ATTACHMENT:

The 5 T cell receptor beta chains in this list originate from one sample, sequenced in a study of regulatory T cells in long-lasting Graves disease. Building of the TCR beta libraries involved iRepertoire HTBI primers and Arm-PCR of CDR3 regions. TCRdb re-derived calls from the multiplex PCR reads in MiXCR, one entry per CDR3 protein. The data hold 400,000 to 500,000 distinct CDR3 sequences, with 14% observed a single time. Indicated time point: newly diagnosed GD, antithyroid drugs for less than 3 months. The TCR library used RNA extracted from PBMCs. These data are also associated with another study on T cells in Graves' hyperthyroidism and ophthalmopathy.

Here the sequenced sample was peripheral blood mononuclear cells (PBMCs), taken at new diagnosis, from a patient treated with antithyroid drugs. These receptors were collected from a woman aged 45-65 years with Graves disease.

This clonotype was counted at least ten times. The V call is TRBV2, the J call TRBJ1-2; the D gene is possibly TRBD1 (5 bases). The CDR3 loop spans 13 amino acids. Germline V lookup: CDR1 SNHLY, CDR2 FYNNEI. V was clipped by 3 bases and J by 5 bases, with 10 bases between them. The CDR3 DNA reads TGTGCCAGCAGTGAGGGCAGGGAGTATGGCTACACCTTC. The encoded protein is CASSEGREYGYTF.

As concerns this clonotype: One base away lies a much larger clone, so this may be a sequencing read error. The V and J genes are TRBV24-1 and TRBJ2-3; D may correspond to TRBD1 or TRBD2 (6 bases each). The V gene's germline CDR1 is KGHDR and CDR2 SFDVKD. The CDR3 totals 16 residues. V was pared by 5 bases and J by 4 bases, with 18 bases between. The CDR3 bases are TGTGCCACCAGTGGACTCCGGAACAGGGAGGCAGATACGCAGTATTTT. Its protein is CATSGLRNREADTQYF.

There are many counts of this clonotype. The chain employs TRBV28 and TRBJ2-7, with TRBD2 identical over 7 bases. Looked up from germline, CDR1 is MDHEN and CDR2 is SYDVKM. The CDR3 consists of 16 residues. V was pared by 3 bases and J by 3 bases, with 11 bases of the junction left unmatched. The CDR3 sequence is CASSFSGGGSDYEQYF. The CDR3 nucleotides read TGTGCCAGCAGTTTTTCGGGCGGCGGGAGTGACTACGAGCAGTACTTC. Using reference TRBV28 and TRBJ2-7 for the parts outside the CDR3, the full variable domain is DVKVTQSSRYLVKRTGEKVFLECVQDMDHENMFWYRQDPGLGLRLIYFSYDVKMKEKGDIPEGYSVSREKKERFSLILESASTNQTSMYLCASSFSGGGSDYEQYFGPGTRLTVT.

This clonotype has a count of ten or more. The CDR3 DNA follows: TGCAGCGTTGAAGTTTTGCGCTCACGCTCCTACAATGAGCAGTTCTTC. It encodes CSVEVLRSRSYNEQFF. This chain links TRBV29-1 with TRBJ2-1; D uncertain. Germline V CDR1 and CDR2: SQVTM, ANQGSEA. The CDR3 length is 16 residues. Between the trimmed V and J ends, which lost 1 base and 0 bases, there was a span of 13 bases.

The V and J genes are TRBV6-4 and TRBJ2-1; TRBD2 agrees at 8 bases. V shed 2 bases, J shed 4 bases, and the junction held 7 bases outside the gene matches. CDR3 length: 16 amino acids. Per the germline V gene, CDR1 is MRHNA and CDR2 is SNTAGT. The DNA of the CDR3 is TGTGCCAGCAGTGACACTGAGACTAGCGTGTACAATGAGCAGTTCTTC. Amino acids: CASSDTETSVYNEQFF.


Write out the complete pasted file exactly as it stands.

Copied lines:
The 5 T cell receptor beta chains in this list originate from one sample, sequenced in a study of regulatory T cells in long-lasting Graves disease. Building of the TCR beta libraries involved iRepertoire HTBI primers and Arm-PCR of CDR3 regions. TCRdb re-derived calls from the multiplex PCR reads in MiXCR, one entry per CDR3 protein. The data hold 400,000 to 500,000 distinct CDR3 sequences, with 14% observed a single time. Indicated time point: newly diagnosed GD, antithyroid drugs for less than 3 months. The TCR library used RNA extracted from PBMCs. These data are also associated with another study on T cells in Graves' hyperthyroidism and ophthalmopathy.

Here the sequenced sample was peripheral blood mononuclear cells (PBMCs), taken at new diagnosis, from a patient treated with antithyroid drugs. These receptors were collected from a woman aged 45-65 years with Graves disease.

This clonotype was counted at least ten times. The V call is TRBV2, the J call TRBJ1-2; the D gene is possibly TRBD1 (5 bases). The CDR3 loop spans 13 amino acids. Germline V lookup: CDR1 SNHLY, CDR2 FYNNEI. V was clipped by 3 bases and J by 5 bases, with 10 bases between them. The CDR3 DNA reads TGTGCCAGCAGTGAGGGCAGGGAGTATGGCTACACCTTC. The encoded protein is CASSEGREYGYTF.

As concerns this clonotype: One base away lies a much larger clone, so this may be a sequencing read error. The V and J genes are TRBV24-1 and TRBJ2-3; D may correspond to TRBD1 or TRBD2 (6 bases each). The V gene's germline CDR1 is KGHDR and CDR2 SFDVKD. The CDR3 totals 16 residues. V was pared by 5 bases and J by 4 bases, with 18 bases between. The CDR3 bases are TGTGCCACCAGTGGACTCCGGAACAGGGAGGCAGATACGCAGTATTTT. Its protein is CATSGLRNREADTQYF.

There are many counts of this clonotype. The chain employs TRBV28 and TRBJ2-7, with TRBD2 identical over 7 bases. Looked up from germline, CDR1 is MDHEN and CDR2 is SYDVKM. The CDR3 consists of 16 residues. V was pared by 3 bases and J by 3 bases, with 11 bases of the junction left unmatched. The CDR3 sequence is CASSFSGGGSDYEQYF. The CDR3 nucleotides read TGTGCCAGCAGTTTTTCGGGCGGCGGGAGTGACTACGAGCAGTACTTC. Using reference TRBV28 and TRBJ2-7 for the parts outside the CDR3, the full variable domain is DVKVTQSSRYLVKRTGEKVFLECVQDMDHENMFWYRQDPGLGLRLIYFSYDVKMKEKGDIPEGYSVSREKKERFSLILESASTNQTSMYLCASSFSGGGSDYEQYFGPGTRLTVT.

This clonotype has a count of ten or more. The CDR3 DNA follows: TGCAGCGTTGAAGTTTTGCGCTCACGCTCCTACAATGAGCAGTTCTTC. It encodes CSVEVLRSRSYNEQFF. This chain links TRBV29-1 with TRBJ2-1; D uncertain. Germline V CDR1 and CDR2: SQVTM, ANQGSEA. The CDR3 length is 16 residues. Between the trimmed V and J ends, which lost 1 base and 0 bases, there was a span of 13 bases.

The V and J genes are TRBV6-4 and TRBJ2-1; TRBD2 agrees at 8 bases. V shed 2 bases, J shed 4 bases, and the junction held 7 bases outside the gene matches. CDR3 length: 16 amino acids. Per the germline V gene, CDR1 is MRHNA and CDR2 is SNTAGT. The DNA of the CDR3 is TGTGCCAGCAGTGACACTGAGACTAGCGTGTACAATGAGCAGTTCTTC. Amino acids: CASSDTETSVYNEQFF.